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Smart textiles are a greatly unknown category within the wearable devices that are revolutionizing contemporary technology. Everyone is talking about e-health bracelets or smartphones, but very little about those clothes that are designed to 'think' for themselves by incorporating electronic material. And for this progress, Arduino hardware is vital.
This open hardware, which consists of a motherboard with a microcontroller and its own development environment, is a hot technological trend. It’s the open hardware par excellence and the most robust alternative to developing under patent.
Its five founders, David Cuartielles, Massimo Banzi, Gianluca Martino, David Mellis and Tom Igoe, began the project in 2005 with the only intention of teaching Electronics to their students at the Interaction Design Institute Ivrea. Today it’s a cheap platform with all the necessary elements to develop projects, and very useful for wearables or the promising Internet of Things.
Lilypad Arduino for smart textiles
Within this trend of open hardware, one of the most outstanding projects is Lilypad Arduino, a set of electronic components that can be sewn into textiles to provide them with interactivity through sensors, lights or sounds. In order to do this we need different electronic modules, including a programmable microcontroller, an electrical conductor and some kind of power supply.
The added value of Lilypad Arduino, thanks to the potential of the Arduino hardware, is the ability it gives textiles to detect information about the environment, by using light, motion or temperature sensors. And this allows the textiles to react to environmental changes (shine like a Christmas tree thanks to LED lights, react to vibrations, generate a sound after a stimulus, etc.)
A visionary future of fashion: e-textiles
The creator of this electronic kit is Leah Buechley, an engineer, artist and educator. Until 2013 she was a professor at the MIT Media Lab, where she led numerous projects related to smart textiles. Buechley is an expert in the creation of open technologies to enable people to develop their own projects, and Lilypad Arduino is the maximum exponent of her professional contribution in this field. The commercial version of this technology was designed by Buechley with the help of Sparkfun Electronics.
The first models of her kit, which later became known as Lilypad Arduino, were born in 2006 as personal prototypes designed for her classes. These initial experiments ended in a university research called ‘A Construction Kit for Electronic Textiles’, in which Buechley, member of the Department of Computer Sciences at the University of Colorado Boulder, shared here investigations with e-textiles. The study analyzes some of the original projects made with the Lilypad Arduino kit and some experimental tests.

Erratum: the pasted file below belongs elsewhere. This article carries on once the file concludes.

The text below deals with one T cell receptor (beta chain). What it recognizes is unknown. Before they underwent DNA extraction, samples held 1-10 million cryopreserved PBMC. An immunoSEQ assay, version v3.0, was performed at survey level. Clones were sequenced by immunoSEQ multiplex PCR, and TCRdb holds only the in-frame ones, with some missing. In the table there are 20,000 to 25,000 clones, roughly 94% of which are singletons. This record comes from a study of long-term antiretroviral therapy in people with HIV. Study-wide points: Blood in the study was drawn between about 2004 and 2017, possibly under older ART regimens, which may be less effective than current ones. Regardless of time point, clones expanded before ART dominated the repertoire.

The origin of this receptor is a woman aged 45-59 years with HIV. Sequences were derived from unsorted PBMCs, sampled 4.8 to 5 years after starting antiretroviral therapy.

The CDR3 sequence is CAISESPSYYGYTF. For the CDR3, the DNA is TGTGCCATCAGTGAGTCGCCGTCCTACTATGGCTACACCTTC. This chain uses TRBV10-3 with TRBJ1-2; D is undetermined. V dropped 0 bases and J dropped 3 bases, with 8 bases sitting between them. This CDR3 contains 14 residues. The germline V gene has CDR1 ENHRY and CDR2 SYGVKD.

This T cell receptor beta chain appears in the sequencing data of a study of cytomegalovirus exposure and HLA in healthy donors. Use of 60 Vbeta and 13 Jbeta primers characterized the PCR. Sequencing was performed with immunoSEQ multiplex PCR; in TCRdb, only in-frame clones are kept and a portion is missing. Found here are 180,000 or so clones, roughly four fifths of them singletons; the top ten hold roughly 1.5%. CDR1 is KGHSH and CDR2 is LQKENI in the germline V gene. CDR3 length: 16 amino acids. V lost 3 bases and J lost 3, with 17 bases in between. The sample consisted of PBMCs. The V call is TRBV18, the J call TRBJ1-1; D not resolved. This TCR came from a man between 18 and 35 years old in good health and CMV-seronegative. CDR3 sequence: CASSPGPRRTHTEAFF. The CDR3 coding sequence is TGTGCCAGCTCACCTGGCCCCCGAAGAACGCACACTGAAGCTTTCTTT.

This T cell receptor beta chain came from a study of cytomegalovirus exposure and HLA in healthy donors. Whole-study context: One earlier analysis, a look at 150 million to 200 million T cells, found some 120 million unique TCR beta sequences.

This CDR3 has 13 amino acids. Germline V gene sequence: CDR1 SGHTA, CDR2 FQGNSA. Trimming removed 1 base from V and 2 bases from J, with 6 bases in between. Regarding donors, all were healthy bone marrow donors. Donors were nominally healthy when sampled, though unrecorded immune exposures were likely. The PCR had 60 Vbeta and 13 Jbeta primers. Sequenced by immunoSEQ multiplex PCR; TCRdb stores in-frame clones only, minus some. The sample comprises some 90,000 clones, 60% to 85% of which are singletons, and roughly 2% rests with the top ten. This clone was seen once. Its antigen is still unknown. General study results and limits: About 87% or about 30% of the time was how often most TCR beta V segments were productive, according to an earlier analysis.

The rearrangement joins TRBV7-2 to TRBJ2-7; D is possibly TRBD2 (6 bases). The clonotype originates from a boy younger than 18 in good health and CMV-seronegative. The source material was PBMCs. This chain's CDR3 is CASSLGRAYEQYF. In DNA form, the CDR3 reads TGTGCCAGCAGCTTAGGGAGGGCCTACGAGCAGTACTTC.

Buechley+ Sparkfun Electronics +Arduino=Lilypad Arduino
The spark that started the 'Lilypad revolution' was the Do It Yourself (DIY) movement, the Maker culture, and the fever for the Arduino open hardware. From Buechley’s first kit with an Atmel AVR chip, further investigations led to the platforms developed by herself and SparkFun Electronics with Arduino components. It was October 2007 and a star was born in the electronic textiles sector.
Lilypad Arduino had a great reception within the community of artists and designers, eager to dream and create new products with this kit. The final impulse to this new trend was the research group High-Low Tech launched by MIT, with Buechley as a teacher, where numerous projects of electronic and smart textiles were promoted.
Projects of an enthusiastic community
Currently smart textiles are being used in sectors such as security, fashion, health or art. You can see in YouTube some examples of the real possibilities of adding an Arduino motherboard to textiles: medical robes that can capture and project the sound of your heart, dresses that can play a soundtrack or fabrics with lights that move synchronously…
Among the projects related to the research group at MIT and Buechley’s work as a teacher is this interactive paint by Pu Gong Ying. Thanks to the LEDs installed and interconnected with Lilypad Arduino, this artist has been able to create a painting of dandelion flowers with lights that are turned on and off, change their color and seem to disappear in the air. The work, which can be seen in the following video, is part of a series called 'Programmable Paintings'. In this Flickr gallery you can see the assembly process.
In this other MIT project called ‘Animated Vines’ we can see how a cable attached to the fabric can make the vines move, as if they were alive, when a spectator arrives. Its creator, Jie Qi, was able to recreate a rhythmic movement.
The own Leah Buechley, as part of her work at MIT, created in the spring of 2007 a bracelet with LED lights. Each of these devices has an accelerometer, which reacts to the movements of the wrist, and a Bluetooth module which enables wireless communications with computers and smartphones. In the second video you can see some of the Lilypad Arduino projects she has promoted as a teacher.
Technology allows us already to develop baby pajamas which prevent sudden death, socks that help us to avoid injuries, windbreakers that control our mobile devices… the idea behind Lilypad Arduino is to make some of these advances accessible to the general population: technology and collaborative economy at the service of people and a very ambitious future.
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